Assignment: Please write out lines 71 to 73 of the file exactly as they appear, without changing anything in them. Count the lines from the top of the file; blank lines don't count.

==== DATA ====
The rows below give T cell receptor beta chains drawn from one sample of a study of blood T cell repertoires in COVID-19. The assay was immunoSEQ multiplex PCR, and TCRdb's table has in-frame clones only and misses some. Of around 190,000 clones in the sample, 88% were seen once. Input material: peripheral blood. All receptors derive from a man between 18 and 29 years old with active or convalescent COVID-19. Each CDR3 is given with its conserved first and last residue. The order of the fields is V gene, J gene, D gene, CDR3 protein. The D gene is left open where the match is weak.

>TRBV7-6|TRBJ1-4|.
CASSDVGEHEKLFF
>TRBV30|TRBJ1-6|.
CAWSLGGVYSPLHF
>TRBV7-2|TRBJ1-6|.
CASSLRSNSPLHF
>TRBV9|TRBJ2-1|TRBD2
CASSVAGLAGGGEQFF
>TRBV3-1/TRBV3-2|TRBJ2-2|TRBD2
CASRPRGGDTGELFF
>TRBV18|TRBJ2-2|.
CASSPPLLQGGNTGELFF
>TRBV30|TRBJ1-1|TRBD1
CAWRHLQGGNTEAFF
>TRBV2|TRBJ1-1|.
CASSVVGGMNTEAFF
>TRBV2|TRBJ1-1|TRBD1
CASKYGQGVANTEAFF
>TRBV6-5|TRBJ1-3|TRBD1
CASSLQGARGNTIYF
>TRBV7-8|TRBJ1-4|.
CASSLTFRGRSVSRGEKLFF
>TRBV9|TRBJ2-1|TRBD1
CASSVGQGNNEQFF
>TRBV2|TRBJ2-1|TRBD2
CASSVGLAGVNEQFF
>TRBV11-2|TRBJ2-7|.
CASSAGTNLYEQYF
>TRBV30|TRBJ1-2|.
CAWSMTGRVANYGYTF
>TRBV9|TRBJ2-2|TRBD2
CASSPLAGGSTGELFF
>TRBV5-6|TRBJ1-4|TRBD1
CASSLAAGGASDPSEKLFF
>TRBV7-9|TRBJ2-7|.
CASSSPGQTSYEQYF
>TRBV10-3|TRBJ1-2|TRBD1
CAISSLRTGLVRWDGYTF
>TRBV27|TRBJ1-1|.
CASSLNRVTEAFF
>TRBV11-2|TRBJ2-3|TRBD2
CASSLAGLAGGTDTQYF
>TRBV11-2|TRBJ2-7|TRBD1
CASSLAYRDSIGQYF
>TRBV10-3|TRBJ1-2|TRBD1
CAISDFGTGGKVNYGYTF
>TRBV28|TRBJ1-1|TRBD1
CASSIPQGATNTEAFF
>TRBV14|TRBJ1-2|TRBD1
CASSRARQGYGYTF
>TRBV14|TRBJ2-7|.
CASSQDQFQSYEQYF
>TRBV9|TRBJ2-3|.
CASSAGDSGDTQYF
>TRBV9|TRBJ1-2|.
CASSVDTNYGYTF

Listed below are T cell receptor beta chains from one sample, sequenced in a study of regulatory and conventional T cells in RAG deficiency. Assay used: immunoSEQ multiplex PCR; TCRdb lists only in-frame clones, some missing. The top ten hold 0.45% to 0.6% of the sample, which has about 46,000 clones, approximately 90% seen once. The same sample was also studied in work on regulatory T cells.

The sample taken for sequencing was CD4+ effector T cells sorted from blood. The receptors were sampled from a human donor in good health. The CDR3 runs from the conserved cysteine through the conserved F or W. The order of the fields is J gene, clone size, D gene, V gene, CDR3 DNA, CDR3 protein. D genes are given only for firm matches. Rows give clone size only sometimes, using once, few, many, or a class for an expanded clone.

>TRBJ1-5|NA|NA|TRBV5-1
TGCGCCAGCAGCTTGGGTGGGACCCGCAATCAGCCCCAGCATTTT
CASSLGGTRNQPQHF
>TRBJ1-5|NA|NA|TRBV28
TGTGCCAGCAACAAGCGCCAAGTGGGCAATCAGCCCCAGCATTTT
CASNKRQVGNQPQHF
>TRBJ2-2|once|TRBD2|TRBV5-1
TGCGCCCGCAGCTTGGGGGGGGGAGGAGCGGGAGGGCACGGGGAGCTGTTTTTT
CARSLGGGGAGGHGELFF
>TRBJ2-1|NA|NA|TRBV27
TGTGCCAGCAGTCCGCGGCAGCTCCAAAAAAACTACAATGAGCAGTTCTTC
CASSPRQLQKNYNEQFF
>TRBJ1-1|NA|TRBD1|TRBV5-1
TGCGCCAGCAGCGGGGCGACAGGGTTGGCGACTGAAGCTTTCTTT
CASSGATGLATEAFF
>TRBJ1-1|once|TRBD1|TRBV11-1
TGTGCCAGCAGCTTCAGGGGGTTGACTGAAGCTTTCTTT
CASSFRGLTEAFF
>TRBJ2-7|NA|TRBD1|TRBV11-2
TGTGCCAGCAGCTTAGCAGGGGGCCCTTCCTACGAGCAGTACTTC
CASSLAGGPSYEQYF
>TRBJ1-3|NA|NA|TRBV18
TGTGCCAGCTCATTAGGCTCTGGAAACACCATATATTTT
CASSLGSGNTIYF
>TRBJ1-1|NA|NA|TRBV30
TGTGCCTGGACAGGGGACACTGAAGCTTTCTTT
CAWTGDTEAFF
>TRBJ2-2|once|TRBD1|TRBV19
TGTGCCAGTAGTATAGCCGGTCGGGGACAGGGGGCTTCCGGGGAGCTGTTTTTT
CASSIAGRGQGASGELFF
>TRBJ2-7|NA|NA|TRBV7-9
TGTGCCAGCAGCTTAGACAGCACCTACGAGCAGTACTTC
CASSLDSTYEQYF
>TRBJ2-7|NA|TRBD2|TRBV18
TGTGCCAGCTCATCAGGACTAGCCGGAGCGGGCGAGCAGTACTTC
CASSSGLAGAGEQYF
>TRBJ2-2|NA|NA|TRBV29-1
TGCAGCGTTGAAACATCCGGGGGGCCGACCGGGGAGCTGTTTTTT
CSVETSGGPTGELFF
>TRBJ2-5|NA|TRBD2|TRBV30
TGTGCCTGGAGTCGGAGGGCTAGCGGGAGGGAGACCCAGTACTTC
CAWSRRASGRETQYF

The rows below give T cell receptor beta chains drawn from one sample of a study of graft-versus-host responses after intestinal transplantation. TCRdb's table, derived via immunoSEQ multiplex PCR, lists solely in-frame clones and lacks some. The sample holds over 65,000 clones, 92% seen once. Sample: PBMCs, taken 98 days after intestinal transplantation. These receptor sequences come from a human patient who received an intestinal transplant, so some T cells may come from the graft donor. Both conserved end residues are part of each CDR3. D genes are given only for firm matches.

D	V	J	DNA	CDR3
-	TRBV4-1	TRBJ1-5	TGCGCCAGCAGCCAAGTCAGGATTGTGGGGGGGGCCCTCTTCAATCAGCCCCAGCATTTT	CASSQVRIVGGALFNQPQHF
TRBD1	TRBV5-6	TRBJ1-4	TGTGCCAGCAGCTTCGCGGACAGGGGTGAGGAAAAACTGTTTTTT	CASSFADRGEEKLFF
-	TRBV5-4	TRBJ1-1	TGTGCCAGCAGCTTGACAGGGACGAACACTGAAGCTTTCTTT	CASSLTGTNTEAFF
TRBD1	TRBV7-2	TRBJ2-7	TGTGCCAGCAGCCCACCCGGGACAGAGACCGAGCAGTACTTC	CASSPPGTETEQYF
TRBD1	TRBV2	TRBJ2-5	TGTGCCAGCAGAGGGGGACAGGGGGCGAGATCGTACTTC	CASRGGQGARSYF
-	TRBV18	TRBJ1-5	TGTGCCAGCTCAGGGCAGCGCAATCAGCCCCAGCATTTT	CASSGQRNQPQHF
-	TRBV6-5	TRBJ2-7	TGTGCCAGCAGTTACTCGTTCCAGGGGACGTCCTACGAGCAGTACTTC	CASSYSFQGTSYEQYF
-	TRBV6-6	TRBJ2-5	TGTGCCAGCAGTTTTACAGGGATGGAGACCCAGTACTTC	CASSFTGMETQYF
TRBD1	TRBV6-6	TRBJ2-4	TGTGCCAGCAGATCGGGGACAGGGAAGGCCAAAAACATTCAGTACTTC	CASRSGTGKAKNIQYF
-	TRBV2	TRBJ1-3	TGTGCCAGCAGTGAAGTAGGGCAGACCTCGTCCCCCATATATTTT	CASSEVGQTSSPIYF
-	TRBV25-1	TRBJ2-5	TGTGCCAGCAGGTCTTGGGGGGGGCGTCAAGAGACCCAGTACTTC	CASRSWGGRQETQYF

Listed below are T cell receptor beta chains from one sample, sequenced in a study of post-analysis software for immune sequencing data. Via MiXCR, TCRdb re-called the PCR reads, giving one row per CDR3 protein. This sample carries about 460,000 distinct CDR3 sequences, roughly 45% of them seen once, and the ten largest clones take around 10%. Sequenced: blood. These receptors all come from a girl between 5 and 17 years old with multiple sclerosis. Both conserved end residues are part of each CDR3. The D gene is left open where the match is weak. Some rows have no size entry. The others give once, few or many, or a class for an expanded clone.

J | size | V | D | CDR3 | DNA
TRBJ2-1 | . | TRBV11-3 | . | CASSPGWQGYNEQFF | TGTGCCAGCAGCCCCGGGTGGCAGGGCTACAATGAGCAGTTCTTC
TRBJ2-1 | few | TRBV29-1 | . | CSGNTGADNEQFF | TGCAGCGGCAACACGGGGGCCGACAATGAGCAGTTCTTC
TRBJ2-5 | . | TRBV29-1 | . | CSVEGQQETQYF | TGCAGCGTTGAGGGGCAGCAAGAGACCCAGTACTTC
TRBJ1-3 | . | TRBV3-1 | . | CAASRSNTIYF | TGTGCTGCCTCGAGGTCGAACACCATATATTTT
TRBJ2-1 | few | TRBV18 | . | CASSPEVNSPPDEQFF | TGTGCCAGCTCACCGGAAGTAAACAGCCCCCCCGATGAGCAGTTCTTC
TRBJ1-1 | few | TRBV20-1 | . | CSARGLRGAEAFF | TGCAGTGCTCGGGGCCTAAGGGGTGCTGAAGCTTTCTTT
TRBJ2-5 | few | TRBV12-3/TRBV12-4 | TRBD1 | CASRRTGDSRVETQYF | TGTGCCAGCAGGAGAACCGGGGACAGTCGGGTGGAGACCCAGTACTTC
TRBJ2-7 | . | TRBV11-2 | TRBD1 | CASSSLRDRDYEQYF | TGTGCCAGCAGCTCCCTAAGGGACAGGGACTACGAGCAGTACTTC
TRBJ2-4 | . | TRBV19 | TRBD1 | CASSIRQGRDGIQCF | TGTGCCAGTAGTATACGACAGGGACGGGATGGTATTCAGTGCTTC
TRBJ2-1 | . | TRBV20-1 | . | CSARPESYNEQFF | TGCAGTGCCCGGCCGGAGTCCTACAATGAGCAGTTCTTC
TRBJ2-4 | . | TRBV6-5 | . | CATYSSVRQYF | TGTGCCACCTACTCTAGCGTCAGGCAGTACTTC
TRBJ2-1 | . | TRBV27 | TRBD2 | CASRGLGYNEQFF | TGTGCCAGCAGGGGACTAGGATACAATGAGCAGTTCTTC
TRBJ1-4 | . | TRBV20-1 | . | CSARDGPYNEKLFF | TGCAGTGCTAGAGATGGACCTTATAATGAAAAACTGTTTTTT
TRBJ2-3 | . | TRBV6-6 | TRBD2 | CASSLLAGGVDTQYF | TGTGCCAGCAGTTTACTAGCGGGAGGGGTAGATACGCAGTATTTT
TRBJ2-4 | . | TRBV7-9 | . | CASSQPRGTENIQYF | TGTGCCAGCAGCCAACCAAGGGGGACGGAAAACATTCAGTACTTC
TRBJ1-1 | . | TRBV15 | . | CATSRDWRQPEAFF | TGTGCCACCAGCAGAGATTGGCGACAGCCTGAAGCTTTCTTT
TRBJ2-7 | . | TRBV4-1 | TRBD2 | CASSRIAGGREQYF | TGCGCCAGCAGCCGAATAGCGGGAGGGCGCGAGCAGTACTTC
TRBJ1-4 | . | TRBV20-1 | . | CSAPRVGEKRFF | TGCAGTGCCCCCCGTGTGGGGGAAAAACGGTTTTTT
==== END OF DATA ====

CASSPRQLQKNYNEQFF
>TRBJ1-1|NA|TRBD1|TRBV5-1
TGCGCCAGCAGCGGGGCGACAGGGTTGGCGACTGAAGCTTTCTTT